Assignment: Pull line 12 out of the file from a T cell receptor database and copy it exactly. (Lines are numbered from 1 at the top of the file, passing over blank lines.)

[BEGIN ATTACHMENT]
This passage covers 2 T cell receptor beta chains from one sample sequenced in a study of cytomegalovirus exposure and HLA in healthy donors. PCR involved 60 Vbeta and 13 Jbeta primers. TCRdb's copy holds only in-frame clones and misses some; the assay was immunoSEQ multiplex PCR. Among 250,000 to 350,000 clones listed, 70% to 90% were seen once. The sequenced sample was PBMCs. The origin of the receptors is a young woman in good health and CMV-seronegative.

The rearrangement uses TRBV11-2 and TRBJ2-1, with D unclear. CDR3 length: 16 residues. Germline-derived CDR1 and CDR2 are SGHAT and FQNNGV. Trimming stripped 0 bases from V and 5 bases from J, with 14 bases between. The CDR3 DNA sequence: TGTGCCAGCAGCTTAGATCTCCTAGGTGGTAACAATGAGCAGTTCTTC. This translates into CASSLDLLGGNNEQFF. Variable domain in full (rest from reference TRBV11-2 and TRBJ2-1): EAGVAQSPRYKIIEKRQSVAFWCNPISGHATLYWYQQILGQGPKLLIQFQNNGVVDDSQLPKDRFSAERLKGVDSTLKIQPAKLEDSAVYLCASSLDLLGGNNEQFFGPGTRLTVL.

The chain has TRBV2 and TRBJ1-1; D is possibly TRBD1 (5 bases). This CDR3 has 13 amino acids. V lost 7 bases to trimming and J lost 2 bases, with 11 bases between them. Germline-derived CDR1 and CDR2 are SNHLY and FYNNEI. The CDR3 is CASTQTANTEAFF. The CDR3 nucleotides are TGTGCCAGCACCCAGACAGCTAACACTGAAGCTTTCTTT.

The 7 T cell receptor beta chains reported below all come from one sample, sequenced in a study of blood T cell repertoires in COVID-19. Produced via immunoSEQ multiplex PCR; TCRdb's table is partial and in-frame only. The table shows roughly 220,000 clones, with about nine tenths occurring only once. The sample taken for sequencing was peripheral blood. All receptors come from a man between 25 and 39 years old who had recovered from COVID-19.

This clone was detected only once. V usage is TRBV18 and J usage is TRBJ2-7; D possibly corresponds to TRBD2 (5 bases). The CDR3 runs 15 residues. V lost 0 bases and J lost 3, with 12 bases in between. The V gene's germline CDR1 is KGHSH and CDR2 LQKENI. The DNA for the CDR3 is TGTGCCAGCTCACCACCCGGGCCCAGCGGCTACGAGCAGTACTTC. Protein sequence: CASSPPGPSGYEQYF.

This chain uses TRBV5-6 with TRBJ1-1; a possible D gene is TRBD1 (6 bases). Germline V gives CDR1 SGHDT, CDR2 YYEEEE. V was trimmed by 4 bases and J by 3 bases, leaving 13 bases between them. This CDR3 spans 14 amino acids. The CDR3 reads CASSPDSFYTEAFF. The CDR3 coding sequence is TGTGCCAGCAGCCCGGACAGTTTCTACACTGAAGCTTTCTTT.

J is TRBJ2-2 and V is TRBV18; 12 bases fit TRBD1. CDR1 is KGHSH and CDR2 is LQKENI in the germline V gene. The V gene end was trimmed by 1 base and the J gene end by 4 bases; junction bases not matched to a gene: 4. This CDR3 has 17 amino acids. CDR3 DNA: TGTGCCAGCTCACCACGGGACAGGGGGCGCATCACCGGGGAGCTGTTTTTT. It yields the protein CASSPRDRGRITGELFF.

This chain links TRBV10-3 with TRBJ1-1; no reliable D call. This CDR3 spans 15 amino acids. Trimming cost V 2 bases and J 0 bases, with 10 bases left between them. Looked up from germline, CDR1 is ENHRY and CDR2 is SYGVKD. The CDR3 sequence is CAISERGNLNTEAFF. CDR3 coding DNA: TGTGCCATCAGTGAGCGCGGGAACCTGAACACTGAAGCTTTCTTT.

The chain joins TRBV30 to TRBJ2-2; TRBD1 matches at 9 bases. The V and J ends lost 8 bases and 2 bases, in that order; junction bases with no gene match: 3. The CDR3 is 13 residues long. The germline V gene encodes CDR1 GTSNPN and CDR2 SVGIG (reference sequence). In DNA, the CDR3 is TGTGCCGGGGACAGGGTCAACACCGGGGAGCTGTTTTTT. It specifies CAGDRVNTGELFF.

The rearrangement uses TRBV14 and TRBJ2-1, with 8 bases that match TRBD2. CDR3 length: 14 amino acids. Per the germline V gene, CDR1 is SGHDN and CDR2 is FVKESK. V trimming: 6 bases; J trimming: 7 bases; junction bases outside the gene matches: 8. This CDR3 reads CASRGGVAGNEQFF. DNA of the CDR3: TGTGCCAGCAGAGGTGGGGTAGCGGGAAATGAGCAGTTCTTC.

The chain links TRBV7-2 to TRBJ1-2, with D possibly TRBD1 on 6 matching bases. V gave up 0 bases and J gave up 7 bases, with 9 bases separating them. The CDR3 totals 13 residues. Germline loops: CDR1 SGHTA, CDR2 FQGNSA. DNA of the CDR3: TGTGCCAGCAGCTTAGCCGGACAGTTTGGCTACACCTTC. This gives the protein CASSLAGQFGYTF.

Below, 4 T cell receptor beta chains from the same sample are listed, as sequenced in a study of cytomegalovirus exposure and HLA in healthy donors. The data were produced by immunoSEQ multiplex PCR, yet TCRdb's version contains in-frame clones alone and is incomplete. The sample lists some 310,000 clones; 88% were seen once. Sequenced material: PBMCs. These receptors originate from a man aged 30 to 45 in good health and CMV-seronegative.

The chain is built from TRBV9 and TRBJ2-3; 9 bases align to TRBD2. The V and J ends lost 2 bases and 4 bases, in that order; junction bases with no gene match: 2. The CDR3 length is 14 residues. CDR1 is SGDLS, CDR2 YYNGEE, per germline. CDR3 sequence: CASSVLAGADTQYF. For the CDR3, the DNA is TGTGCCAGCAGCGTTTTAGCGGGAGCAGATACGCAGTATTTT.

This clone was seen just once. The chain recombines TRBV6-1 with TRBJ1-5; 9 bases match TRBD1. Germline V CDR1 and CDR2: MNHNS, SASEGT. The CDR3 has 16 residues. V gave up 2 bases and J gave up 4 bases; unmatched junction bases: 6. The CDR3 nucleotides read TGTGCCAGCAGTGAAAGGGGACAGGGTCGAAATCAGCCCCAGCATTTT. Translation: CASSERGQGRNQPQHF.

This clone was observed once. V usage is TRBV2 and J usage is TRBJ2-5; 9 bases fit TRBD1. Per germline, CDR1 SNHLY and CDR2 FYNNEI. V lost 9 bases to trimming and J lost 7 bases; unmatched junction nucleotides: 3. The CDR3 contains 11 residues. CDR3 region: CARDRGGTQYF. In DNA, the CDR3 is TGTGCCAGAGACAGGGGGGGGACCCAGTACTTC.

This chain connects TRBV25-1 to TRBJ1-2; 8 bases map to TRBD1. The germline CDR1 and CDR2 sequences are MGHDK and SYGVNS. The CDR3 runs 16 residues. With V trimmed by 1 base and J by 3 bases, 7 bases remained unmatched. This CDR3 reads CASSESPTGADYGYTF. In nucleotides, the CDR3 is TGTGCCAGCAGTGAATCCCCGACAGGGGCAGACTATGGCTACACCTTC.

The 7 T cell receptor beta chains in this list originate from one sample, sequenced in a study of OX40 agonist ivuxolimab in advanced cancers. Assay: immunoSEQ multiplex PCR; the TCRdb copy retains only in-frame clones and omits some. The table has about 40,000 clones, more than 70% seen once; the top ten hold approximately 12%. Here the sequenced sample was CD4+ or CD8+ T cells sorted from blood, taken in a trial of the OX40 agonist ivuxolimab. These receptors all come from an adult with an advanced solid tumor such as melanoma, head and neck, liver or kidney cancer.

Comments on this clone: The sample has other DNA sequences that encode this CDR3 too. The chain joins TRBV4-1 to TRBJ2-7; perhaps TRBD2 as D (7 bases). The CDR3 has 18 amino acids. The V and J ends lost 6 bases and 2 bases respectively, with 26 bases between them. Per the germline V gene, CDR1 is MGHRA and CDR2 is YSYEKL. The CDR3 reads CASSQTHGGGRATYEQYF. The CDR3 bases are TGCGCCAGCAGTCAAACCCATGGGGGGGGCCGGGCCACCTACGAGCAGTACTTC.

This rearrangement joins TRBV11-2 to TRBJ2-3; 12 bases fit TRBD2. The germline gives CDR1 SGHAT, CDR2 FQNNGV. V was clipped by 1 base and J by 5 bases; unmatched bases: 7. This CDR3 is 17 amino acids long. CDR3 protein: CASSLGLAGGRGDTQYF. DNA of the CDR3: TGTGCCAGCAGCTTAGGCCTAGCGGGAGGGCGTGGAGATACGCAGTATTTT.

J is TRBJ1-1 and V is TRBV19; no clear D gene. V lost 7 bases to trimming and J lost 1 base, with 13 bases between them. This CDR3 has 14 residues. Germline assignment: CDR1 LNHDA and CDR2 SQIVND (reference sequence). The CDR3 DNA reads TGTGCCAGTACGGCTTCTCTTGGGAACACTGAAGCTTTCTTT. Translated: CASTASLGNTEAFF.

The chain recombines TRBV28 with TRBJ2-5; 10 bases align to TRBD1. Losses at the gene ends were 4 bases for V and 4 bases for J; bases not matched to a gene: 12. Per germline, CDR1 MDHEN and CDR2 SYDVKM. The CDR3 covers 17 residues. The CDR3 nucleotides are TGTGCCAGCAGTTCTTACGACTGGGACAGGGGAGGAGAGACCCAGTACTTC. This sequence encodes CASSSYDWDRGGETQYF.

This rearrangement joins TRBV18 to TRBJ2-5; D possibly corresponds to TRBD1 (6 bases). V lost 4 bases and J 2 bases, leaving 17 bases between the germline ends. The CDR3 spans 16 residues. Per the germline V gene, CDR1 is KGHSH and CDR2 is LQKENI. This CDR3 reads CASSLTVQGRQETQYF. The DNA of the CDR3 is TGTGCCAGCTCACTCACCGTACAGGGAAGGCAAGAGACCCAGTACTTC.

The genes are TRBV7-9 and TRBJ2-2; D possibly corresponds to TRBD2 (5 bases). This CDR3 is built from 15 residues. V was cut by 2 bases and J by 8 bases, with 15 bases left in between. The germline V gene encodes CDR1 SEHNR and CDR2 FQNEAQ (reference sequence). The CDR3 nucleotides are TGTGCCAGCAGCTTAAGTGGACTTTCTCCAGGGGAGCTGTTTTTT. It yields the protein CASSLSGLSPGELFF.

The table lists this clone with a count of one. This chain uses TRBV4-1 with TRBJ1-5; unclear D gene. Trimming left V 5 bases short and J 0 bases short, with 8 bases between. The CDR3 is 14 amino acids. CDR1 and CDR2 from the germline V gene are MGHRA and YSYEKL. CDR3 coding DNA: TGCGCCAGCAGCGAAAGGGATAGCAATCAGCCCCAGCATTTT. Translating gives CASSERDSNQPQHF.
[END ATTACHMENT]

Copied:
Below, 4 T cell receptor beta chains from the same sample are listed, as sequenced in a study of cytomegalovirus exposure and HLA in healthy donors. The data were produced by immunoSEQ multiplex PCR, yet TCRdb's version contains in-frame clones alone and is incomplete. The sample lists some 310,000 clones; 88% were seen once. Sequenced material: PBMCs. These receptors originate from a man aged 30 to 45 in good health and CMV-seronegative.